Urban Institute’s evaluation focuses on identifying participant experiences of the program, as well as outcomes with regard to risky behavior (e.g. sexual health) and academic achievement. The evaluation finds that:
- Teen ACTION has positive effects on participants’ knowledge, behaviors, school performance, interpersonal relationships, and community engagement.
- The program helped participants to set long-term goals and understand how to achieve them, and participants reported being able to connect their choices to potential outcomes.
- Incorporating youth input and youth-driven decision making was a key element for keeping youth engaged and motivated while also contributing to their development of leadership skills and overall growth.
Recognizing the evidence supporting a service learning strategy, CEO and DYCD have included service learning in other programming for young people including NYC Justice Corps, Project Rise, and Justice Community. Going forward, CEO will continue to research these and similar youth development strategies with the goal of bringing effective practices to scale.
Read Urban Institute’s complete evaluation report on Teen ACTION.
The State of New York City Women
As UN Women celebrates the 20th Anniversary of the Beijing Declaration and Platform for Action during the 59th session of the Commission on the Status of Women here in New York City, the Mayor’s Office joins in the effort to review recent progress and emphasize the ongoing commitment to increasing gender equality. Confronting inequality is the central focus of the de Blasio administration and improving the safety, equality and empowerment of women and girls is fundamental to building a greater New York City for all.
CEO prepared this brief in partnership with the Office of the Counsel to the Mayor, the Department of Education, the Department of Consumer Affairs, and the Mayor’s Office to Combat Domestic Violence. It focuses on three issue areas of central importance to women where advances have been made in the past year, with more to come: Paid Sick Leave, Pre-K for All, and combatting domestic violence.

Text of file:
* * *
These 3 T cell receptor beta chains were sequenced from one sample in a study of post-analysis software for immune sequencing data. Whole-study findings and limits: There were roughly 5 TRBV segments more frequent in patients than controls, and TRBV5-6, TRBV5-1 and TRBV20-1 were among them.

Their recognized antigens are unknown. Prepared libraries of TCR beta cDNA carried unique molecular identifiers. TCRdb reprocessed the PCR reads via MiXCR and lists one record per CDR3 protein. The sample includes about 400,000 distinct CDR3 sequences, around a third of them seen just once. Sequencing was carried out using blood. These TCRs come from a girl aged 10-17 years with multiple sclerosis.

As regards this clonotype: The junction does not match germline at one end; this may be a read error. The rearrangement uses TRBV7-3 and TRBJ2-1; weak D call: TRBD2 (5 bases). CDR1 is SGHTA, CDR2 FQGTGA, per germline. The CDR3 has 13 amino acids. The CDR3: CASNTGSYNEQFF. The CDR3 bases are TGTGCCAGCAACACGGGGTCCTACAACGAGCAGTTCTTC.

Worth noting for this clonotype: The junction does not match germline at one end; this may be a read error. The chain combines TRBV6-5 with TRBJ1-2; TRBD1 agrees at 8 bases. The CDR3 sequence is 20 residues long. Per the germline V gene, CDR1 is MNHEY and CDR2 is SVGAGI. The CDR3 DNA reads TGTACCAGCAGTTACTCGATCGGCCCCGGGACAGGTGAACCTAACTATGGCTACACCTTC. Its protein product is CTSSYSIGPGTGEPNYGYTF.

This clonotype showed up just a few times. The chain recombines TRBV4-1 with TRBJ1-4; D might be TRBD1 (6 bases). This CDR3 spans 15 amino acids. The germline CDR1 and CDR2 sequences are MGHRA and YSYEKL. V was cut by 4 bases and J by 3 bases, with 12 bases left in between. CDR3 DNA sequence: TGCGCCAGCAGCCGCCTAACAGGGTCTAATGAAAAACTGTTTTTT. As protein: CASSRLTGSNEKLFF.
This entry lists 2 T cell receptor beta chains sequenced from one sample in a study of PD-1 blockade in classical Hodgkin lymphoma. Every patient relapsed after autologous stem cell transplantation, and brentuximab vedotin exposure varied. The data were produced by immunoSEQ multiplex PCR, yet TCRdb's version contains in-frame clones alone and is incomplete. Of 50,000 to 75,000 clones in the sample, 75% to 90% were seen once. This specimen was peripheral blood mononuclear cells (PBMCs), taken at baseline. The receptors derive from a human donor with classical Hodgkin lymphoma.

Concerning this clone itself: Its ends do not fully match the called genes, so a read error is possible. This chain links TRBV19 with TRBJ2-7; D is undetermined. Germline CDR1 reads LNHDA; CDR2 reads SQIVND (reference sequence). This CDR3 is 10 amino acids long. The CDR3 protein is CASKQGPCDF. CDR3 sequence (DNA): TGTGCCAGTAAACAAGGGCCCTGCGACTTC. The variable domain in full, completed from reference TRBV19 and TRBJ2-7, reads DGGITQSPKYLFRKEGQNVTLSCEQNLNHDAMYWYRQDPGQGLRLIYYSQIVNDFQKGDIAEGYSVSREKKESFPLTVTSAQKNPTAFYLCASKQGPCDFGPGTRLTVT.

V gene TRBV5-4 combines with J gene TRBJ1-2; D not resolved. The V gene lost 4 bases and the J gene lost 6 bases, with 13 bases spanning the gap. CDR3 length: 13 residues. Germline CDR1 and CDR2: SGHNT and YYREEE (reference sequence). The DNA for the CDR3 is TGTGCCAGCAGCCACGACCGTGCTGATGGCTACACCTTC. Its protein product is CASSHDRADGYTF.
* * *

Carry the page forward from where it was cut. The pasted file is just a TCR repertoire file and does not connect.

Highlights for Gender Equity in 2014:
- 53,000 students enrolled in full-day pre-K (51% girls) which supports girls’ education and improves parents’ child care options. Pre-K for All provides greater economic opportunities for working families, including working mothers, and through an investment in teachers supports early education careers.
- 243,000 estimated women gained the right to paid sick leave through an expansion of the Earned Sick Time Act. Paid sick leave is especially important for women, who make up the majority of care takers.
- 36,700 people (86% women) received domestic violence prevention or support services at New York City Family Justice Centers. Client visits increased 22.3 percent in 2014 due to greater outreach and community engagement.
In November 2014, the City entered into a memorandum of agreement with UN Women on the Safe Cities Global Initiative which underscores New York City’s commitment to serve as a global leader in achieving women’s equality.
Read the full brief (in PDF)
MDRC Releases Latest Evaluation of the Young Adult Literacy Program
In February 2015, the Center for Economic Opportunity (CEO) released Improving Outcomes for New York City’s Disconnected Youth, an MDRC evaluation of the Young Adult Literacy program (YAL). The evaluation documents some of the core challenges of implementing a literacy program for young adults and shares strategies programs are using to overcome challenges.
The program provides young adults ages 16-24 who are out of work and out of school and read at the 4th-8th grade levels with targeted instruction specifically tailored to their needs and interests. It was launched by CEO in partnership with the Department of Youth and Community Development (DYCD), Brooklyn Public Library, New York Public Library, and Queens Public Library in 2008 and expanded under the Young Men’s Initiative in 2011.